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Dealer Vs. Dispensary: Who Is Cheaper?

by Contributing Author

There are now many places in which Cannabis has been legalized. While some states have a lot more restrictions than others, there is no doubt that legal Cannabis is more widely available than ever. For years, some people have said that Marijuana legalization would put the dealers out of business. This old joke has turned out to be quite incorrect, as dealers continue to operate in weed-legal states to this day. So, which of these is the more cost-effective option? Let’s consider that carefully.

Which Way Is Cheaper?

We can tell you immediately that a street dealer is probably going to be the cheaper option. There may be some other downsides (like the risk of going to jail), but this fact still remains. This is partly because dealers don’t have to worry about the overhead costs of running a brick-and-mortar shop. They also don’t pay taxes and have no regulatory costs. Thus, because they are paying less money out themselves, they can pass that savings to the customer.

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Dealer Prices

Let’s see just how big the difference in a gram of hemp flower tends to be. In most cases, street dealers will offer one or two grades of Cannabis. The lower-grade stuff is usually referred to as “Reggie.” This just means it’s a “regular” grade, hence the name. That stuff will normally sell for $100-150 per ounce, which means you are paying anywhere from $3.57 to $5.35 per gram. Needless to say, this is the best choice for those on a budget.

The other kind of Cannabis offered by dealers is the high-grade stuff. They will usually call it “Chron” or “Funk” or something like that. High-grade stuff can often be distinguished by its particular smell, which derives from its freshness. “Reggie” has probably been sitting in a Mexican warehouse for a while, so it will have lost a little bit of its taste, smell, and potency. “Chron” normally sells for $10-$20 per gram, although you can bring that price down a little bit by buying in bulk. It is common for people to pay $280-$350 per ounce.

Dispensary Prices

Dispensary Prices are a little bit harder to pin down, as they will vary an awful lot. Sometimes, two nearby dispensaries will have wildly different prices, even if they are right down the street from one another. This is because the legal market simply isn’t as consistent. Street prices remain relatively consistent because they are commonly known and commonly accepted. There is no such consensus when it comes to the legal weed industry. If the dispensary is paying more for their Cannabis, they will have to charge you more as a result.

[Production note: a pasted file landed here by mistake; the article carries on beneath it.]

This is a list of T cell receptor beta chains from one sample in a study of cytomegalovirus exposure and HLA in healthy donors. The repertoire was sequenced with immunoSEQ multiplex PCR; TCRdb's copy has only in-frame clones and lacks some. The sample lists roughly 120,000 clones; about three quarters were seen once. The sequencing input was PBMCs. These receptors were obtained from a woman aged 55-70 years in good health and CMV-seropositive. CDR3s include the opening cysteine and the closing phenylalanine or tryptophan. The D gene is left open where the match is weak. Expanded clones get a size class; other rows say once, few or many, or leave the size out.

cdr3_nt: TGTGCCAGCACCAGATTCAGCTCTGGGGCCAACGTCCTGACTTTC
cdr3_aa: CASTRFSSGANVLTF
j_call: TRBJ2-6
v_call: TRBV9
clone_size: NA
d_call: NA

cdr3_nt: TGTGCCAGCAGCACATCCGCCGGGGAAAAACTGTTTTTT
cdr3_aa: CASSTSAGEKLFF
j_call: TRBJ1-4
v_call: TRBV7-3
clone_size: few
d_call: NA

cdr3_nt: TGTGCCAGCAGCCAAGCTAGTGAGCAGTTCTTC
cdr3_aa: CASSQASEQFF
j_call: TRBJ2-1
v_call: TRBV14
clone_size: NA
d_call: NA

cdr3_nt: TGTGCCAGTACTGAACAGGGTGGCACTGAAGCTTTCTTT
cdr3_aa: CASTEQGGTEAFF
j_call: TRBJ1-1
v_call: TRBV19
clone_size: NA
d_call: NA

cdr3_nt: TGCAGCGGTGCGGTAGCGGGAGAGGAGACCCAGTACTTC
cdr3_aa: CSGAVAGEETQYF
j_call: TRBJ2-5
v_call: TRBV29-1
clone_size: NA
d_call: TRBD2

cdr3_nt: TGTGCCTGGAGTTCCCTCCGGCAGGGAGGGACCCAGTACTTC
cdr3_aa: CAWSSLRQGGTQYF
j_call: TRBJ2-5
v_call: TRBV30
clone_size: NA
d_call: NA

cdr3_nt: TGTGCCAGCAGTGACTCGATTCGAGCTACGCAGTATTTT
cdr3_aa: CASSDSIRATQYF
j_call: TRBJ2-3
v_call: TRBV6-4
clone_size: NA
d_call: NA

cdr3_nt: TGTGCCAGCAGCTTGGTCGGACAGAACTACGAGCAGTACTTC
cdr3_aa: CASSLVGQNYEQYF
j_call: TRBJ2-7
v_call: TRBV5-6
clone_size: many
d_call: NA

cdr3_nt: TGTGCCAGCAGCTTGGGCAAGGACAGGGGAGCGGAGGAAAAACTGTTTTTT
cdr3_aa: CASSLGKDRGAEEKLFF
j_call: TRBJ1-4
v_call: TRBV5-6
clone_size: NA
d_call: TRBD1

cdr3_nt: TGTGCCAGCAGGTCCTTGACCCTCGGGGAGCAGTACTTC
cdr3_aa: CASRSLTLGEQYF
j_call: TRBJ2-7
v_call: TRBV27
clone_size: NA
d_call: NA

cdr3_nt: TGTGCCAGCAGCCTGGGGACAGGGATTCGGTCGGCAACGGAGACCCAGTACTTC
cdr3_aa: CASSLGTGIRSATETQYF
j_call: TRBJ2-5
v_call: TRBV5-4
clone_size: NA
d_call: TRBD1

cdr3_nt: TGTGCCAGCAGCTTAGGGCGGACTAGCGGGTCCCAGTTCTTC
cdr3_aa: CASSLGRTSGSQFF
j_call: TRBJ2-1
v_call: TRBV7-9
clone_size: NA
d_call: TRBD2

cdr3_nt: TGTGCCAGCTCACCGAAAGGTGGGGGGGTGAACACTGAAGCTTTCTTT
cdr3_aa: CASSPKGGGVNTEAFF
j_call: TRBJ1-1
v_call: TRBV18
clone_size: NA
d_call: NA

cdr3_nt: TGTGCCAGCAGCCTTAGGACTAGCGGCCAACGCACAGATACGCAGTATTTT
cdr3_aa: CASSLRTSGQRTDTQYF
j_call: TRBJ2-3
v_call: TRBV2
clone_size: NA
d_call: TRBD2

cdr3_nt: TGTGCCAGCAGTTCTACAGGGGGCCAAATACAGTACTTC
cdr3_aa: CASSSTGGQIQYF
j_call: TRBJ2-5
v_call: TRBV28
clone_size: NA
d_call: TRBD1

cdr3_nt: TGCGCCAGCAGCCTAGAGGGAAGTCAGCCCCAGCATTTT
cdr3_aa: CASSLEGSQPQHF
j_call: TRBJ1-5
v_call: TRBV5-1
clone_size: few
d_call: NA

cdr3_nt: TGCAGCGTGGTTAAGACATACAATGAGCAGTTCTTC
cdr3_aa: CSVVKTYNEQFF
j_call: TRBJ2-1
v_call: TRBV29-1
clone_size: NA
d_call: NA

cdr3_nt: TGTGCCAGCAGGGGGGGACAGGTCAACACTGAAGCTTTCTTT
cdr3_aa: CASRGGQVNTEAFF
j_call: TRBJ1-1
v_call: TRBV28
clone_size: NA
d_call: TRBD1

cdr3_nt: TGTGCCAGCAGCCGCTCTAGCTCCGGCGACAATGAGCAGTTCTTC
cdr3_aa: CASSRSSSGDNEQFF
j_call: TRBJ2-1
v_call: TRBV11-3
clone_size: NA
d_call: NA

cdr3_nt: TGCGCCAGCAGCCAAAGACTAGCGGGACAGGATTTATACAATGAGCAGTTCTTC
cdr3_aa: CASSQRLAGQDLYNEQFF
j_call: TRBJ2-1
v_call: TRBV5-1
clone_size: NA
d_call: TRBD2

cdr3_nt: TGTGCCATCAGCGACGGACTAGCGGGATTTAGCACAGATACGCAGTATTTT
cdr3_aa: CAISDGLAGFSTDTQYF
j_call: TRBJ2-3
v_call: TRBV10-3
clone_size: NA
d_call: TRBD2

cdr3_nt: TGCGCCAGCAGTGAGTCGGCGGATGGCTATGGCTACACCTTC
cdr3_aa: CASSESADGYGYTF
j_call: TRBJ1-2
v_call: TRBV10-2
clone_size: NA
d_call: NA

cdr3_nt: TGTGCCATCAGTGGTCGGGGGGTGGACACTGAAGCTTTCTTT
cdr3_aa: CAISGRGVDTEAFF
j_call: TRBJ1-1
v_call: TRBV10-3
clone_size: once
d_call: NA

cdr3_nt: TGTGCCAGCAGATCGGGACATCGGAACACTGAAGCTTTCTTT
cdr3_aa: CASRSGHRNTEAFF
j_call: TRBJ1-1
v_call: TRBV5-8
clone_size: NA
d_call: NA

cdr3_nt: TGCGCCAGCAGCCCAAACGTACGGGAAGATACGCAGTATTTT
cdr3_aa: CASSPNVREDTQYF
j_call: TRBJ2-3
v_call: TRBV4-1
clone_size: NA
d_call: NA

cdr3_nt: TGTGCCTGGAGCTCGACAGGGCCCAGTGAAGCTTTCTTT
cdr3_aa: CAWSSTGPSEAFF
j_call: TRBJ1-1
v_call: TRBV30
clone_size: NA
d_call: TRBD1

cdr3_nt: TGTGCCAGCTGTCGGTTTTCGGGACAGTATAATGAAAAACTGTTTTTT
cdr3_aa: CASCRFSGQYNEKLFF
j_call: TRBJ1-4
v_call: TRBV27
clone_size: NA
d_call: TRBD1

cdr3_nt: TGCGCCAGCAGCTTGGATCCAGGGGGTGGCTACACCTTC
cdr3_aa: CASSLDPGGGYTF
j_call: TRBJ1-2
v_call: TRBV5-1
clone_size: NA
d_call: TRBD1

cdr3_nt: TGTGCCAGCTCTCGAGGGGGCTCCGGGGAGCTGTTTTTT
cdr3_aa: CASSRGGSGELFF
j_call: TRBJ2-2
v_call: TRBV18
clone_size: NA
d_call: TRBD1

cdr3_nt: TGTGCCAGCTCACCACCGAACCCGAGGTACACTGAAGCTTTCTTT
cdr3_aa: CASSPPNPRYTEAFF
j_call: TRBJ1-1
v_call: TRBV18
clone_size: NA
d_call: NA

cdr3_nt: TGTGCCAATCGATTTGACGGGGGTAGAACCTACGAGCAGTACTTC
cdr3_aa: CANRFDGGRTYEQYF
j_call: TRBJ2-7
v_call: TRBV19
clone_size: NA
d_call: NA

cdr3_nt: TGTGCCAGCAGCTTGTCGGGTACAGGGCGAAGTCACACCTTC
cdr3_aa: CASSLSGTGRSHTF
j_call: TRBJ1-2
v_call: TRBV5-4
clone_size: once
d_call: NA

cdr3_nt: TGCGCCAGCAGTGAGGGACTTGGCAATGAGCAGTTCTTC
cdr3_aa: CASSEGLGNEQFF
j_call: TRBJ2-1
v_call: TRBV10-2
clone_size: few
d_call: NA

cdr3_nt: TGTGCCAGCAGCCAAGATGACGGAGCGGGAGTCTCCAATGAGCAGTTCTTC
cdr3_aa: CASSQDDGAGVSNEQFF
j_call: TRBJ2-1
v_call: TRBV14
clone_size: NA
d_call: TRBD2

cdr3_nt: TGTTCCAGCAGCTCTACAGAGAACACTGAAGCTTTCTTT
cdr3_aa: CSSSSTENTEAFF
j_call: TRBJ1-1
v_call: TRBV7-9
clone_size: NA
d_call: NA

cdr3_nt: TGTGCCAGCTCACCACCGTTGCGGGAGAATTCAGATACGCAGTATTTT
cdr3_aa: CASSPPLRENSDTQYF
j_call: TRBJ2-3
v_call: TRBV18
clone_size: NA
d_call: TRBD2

To give you a more specific idea, let’s look at some example prices. There are several websites that categorize the products as following:

  • 2.8 grams (assorted strains) for $36 = $12.85 per gram
  • 2.8 grams of shake (loose, powdery, lower-grade Cannabis) for $20 = $7.14 per gram
  • 2.8 grams of Durban for $32 = 11.4 per gram

Bear in mind that these are minimal prices. Thus, you will probably be paying a little more than this if you want a high-quality product. Because they have included shake on the list, we can see that the low-cost options are not likely to be very good. By contrast, a street dealer usually won’t even sell shake, as doing so would hurt their reputation. So, if we compare these prices to those of “Reggie” weed, the dealer is the cheaper option by far.

Let’s look at the high-grade options now. In this department, the dispensary option turns out to be a little better. You can find many dispensaries in Colorado offers high-grade strains like GSC and Diesel for roughly $8-$9 per gram. Thus, the dispensary option gets an unexpected win here.

The Importance Of Grade In Pricing

Naturally, the collectibles market doesn’t have much in common with the Cannabis market. However, one common thread is the importance of grading. High-quality Cannabis is always going to be more expensive, so you should expect as much. Low-quality Cannabis, on the other hand, is likely to be a lot less potent. As a result, you will have to use a larger amount to get the effects, and that means you are losing some of that money you saved by going cheap.

You might actually want to go with lower-grade Cannabis if you are planning to use it for the making of extracts. If the price is cheap enough, it can be cost-effective to use low-potency flowers for that kind of thing. On the other hand, when you buy the high-dollar stuff, you want to make sure that its’ quality and potency are matched with the price tag. In all cases, you should start by making a “sample buy.” You simply get a small amount of the chosen product and see if it meets your standards. Remember that there are plenty of dispensaries and dealers out there, so you can afford to be picky.


Overall, we have to say that our initial assumption was partly wrong. We thought that the dealer option would surely be cheaper for all the reasons listed above. When it comes to the low end of the price spectrum, that was indeed correct. However, if you are trying to get a higher grade, a dispensary might be a cheaper way to go. Thus, it all comes down to a comparison of cost and quality, regardless of which path you choose.



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